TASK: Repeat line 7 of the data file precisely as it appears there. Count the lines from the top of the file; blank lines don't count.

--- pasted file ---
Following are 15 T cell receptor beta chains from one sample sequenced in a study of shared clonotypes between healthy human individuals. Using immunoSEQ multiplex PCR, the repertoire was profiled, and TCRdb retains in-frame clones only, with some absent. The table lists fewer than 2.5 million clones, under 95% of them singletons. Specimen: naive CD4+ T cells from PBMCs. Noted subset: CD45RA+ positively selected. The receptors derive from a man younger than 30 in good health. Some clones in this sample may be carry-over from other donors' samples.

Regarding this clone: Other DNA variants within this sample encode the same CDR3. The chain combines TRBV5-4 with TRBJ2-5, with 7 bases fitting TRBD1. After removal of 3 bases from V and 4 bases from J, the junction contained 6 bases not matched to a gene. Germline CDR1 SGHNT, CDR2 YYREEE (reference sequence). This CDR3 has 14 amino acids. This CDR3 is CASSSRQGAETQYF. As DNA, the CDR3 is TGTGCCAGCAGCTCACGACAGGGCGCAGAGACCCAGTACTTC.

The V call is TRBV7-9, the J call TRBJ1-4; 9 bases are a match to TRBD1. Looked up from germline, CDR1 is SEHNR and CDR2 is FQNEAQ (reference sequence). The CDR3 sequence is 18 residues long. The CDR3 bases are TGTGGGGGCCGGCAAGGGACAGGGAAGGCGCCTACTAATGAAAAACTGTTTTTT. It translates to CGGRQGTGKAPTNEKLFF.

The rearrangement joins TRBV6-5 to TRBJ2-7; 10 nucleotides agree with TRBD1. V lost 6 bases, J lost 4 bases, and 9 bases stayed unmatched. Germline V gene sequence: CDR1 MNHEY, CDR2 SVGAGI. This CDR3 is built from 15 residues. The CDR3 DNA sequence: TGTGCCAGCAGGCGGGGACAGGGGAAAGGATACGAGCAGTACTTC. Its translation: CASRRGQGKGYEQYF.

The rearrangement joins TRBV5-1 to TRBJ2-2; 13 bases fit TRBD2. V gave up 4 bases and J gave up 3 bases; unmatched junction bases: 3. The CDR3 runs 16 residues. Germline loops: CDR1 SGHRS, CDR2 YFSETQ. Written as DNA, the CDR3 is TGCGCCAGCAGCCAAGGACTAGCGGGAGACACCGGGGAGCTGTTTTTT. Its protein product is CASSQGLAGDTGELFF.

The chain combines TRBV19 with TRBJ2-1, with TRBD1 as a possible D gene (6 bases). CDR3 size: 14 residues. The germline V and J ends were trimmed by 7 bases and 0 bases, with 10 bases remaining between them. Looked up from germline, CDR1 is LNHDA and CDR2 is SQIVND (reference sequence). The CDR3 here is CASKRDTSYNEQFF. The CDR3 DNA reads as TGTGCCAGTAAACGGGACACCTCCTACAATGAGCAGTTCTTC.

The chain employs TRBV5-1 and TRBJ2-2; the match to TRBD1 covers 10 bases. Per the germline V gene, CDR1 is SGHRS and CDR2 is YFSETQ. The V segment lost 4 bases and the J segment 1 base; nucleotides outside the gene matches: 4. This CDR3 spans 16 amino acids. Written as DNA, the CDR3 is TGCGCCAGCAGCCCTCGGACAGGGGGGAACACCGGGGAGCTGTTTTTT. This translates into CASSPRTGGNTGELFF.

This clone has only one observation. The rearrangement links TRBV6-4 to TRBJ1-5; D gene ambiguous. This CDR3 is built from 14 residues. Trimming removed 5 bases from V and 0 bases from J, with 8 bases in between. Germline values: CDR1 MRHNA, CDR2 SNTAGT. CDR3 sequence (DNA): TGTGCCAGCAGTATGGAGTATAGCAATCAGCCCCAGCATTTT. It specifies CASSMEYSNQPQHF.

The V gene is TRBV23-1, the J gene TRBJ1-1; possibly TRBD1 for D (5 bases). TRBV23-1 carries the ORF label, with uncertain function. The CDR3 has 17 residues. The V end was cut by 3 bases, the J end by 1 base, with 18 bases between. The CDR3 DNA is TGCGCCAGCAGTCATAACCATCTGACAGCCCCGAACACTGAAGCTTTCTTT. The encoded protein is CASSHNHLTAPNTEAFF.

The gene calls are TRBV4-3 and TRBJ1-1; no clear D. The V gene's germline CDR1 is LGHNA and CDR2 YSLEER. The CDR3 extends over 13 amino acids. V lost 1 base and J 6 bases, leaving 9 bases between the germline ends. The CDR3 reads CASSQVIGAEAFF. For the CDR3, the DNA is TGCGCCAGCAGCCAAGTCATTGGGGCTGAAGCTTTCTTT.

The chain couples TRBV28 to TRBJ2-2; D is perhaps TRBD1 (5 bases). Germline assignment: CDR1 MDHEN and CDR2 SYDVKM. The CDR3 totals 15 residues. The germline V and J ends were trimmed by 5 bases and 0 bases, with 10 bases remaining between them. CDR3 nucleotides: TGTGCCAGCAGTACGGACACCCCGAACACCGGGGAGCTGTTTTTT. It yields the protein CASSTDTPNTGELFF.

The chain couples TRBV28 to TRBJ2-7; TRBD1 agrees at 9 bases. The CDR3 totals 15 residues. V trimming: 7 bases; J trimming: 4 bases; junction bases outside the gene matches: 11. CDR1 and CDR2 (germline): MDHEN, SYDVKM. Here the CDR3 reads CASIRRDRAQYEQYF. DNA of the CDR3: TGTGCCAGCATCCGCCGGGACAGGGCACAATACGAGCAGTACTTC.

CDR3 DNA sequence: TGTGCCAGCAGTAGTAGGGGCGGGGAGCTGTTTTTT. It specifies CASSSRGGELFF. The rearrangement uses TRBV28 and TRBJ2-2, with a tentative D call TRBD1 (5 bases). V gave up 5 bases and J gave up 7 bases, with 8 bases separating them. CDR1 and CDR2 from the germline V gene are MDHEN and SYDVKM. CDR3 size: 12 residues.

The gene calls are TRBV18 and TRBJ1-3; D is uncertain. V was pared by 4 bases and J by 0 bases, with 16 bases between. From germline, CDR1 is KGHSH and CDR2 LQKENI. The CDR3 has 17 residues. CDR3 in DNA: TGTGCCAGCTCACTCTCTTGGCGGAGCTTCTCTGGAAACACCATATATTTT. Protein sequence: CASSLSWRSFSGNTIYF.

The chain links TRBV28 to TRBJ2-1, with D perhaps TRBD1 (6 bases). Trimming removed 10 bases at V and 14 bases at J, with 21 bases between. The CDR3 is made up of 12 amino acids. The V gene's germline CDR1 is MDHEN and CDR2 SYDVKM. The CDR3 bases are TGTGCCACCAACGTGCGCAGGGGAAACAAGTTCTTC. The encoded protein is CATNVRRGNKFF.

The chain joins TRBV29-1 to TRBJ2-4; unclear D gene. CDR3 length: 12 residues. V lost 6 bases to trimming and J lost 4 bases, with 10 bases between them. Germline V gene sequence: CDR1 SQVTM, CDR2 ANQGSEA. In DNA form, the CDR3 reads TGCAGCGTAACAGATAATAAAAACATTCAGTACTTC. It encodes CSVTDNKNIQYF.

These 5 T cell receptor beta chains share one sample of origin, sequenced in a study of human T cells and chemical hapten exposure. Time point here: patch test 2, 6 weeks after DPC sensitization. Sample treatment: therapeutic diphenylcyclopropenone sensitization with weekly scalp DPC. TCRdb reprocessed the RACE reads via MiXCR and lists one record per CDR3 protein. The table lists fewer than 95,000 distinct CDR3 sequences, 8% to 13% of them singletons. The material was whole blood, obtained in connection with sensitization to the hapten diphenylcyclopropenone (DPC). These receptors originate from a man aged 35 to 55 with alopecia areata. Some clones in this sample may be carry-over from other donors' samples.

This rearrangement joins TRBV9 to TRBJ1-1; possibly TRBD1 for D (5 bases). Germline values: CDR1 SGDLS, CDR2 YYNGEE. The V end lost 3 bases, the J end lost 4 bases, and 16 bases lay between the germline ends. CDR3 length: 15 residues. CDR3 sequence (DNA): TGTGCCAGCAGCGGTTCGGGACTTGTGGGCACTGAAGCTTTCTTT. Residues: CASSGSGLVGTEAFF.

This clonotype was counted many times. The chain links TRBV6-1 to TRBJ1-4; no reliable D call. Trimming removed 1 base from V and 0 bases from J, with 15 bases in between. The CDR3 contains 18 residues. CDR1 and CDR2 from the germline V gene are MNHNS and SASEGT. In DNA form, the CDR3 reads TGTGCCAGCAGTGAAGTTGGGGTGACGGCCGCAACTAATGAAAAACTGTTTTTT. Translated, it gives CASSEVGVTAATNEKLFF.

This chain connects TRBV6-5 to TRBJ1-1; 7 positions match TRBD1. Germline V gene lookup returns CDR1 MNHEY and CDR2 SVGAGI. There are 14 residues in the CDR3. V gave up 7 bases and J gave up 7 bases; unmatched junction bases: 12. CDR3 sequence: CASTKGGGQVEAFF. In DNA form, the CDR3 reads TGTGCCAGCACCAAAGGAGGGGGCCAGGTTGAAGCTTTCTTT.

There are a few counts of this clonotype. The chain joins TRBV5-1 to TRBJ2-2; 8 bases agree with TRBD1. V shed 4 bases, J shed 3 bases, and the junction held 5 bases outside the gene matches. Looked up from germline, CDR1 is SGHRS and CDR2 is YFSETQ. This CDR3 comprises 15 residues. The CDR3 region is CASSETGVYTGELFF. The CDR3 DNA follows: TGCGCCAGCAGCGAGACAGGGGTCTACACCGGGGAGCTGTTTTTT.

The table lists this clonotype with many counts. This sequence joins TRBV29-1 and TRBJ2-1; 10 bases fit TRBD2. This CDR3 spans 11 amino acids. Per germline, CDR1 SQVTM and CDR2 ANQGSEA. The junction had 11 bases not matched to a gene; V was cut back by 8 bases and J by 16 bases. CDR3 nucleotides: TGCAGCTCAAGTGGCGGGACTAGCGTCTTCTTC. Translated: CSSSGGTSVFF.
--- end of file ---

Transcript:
The chain employs TRBV5-1 and TRBJ2-2; the match to TRBD1 covers 10 bases. Per the germline V gene, CDR1 is SGHRS and CDR2 is YFSETQ. The V segment lost 4 bases and the J segment 1 base; nucleotides outside the gene matches: 4. This CDR3 spans 16 amino acids. Written as DNA, the CDR3 is TGCGCCAGCAGCCCTCGGACAGGGGGGAACACCGGGGAGCTGTTTTTT. This translates into CASSPRTGGNTGELFF.